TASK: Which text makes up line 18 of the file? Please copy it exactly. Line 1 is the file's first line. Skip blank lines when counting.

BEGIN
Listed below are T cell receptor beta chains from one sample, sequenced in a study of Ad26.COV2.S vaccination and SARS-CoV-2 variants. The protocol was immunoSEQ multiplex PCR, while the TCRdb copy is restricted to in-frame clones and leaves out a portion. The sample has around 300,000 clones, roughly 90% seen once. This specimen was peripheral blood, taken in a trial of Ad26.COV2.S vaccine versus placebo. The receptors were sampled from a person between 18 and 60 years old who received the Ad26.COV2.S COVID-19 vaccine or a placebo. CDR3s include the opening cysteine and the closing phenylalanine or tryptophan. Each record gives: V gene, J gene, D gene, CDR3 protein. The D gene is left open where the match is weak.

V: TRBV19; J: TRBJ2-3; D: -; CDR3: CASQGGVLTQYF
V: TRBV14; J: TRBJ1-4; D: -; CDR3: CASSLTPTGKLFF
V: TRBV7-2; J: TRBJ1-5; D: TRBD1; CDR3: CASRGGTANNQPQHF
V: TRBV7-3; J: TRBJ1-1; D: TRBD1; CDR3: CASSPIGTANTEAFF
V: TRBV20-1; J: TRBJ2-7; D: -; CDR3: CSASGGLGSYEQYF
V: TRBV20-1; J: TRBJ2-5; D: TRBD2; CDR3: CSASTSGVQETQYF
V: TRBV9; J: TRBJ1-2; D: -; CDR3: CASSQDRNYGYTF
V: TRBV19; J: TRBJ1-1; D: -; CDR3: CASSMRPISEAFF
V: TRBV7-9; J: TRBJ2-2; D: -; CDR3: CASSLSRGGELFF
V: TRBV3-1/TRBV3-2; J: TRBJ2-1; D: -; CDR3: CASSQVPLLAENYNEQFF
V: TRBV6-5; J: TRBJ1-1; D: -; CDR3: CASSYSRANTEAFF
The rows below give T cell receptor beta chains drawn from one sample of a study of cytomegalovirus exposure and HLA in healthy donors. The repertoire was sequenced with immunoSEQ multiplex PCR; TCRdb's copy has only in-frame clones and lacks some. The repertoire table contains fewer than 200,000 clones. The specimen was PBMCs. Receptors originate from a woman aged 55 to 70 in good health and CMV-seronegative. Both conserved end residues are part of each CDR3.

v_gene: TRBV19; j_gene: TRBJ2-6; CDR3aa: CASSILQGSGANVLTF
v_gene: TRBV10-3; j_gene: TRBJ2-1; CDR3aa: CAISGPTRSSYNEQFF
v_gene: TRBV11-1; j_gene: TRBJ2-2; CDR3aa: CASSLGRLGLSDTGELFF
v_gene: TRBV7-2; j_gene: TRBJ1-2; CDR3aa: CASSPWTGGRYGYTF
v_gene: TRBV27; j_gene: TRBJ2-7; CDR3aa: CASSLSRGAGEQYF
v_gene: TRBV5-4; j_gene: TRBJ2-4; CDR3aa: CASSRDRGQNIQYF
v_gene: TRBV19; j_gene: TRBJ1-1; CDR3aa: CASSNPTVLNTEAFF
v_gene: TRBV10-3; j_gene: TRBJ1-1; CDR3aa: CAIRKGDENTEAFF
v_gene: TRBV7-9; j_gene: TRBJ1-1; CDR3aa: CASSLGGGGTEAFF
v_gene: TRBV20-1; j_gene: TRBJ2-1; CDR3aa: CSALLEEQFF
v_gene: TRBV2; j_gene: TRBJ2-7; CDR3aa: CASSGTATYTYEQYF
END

v_gene: TRBV27; j_gene: TRBJ2-7; CDR3aa: CASSLSRGAGEQYF